• Conference Proceeding

Interactive Training Applications Using Responsive Virtual Human Technology


Hubal, R. C., & Frank, G. A. (2001). Interactive Training Applications Using Responsive Virtual Human Technology. In Proceedings of the Interservice/Industry Training Systems and Education Conference,.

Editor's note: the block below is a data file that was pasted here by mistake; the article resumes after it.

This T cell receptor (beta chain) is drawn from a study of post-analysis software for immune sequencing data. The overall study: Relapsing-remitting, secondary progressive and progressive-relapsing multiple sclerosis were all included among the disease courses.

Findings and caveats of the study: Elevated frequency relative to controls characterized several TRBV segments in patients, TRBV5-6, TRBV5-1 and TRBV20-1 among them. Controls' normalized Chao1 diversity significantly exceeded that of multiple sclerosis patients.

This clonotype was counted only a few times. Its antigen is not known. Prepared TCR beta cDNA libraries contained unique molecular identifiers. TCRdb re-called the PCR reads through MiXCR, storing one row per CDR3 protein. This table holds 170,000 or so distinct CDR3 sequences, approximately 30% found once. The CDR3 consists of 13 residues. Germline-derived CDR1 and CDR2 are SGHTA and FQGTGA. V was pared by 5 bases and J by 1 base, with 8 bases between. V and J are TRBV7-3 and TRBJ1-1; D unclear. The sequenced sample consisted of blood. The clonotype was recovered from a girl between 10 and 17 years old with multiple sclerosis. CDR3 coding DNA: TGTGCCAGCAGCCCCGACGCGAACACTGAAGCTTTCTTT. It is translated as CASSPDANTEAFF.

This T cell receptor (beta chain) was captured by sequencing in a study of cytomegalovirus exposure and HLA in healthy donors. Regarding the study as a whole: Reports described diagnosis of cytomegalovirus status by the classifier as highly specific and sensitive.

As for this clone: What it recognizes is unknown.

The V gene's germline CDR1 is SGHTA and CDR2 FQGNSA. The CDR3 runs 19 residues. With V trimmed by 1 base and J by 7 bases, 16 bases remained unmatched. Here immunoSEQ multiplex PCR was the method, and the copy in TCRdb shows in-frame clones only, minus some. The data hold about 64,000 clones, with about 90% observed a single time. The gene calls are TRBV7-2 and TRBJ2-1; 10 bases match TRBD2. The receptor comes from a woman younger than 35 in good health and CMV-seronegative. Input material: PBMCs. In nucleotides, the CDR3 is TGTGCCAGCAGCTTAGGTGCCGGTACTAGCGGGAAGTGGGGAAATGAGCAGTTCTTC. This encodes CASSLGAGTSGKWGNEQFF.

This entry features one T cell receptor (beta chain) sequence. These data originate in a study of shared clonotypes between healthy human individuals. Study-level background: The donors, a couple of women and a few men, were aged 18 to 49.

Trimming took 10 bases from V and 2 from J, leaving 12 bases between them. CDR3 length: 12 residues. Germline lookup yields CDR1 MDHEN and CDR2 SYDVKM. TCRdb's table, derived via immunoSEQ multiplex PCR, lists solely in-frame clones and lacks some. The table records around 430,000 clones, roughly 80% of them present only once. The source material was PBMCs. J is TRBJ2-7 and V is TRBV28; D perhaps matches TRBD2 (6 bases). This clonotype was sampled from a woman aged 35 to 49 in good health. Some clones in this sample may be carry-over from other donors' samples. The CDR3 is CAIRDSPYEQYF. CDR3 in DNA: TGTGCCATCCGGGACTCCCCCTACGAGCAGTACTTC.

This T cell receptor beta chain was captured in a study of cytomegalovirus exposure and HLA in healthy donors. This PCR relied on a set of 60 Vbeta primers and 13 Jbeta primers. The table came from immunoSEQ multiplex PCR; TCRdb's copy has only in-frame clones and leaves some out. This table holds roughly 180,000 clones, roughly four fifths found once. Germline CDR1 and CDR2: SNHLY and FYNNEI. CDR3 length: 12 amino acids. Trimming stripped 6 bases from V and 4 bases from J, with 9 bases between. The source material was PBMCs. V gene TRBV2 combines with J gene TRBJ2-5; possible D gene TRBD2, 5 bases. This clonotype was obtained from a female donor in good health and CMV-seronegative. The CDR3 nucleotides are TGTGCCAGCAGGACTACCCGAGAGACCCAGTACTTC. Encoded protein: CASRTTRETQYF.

Intelligent agents are being used in fields as diverse as computer generated forces, manufacturing, medicine, and theater. Where intelligent agents have not been employed, though, is in interaction skills training. But interaction skills--interviewing, negotiating, tactical communications, eliciting information--are critical to today's soldiers, police, and many professionals (e.g., doctors, lawyers) in our service-oriented economy. Sample scenarios include interviewing refugees, handling some forms of asymmetric threats (such as hostage negotiations), and encounters in high-stress military situations (such as negotiating a passage of arms through a checkpoint held by coalition forces). When it occurs, interaction skills training usually relies on peer-to-peer role playing or passive learning through videos. These forms of training lead to a critical training gap, because the students are limited in the practice time and the variety of scenarios that they encounter. But it is exactly this practice, studies show, that leads to significant on-the-job benefits. We have developed responsive virtual human technology (RVHT) that allows natural, interactive dialog between the soldier and system. RVHT can improve training by reducing the necessary infrastructure (e.g., personnel), by providing soldiers with more practice time and consistent interaction experiences. RVHT is a relatively recent advance in training technology. Portraying emotions in a virtual human requires clearly defined emotional state, action that shows thought processes, and accentuation to reveal feelings, yet lifelike virtual humans can lead to improvements in problem-solving ability and can engage and motivate students. Most importantly, RVHT can open entirely new capabilities for computer-based training of interpersonal skills, and can provide the benefits of reduced training costs, increased student-teacher ratios, individualized tutoring, and greater student convenience that are associated with computer-based training.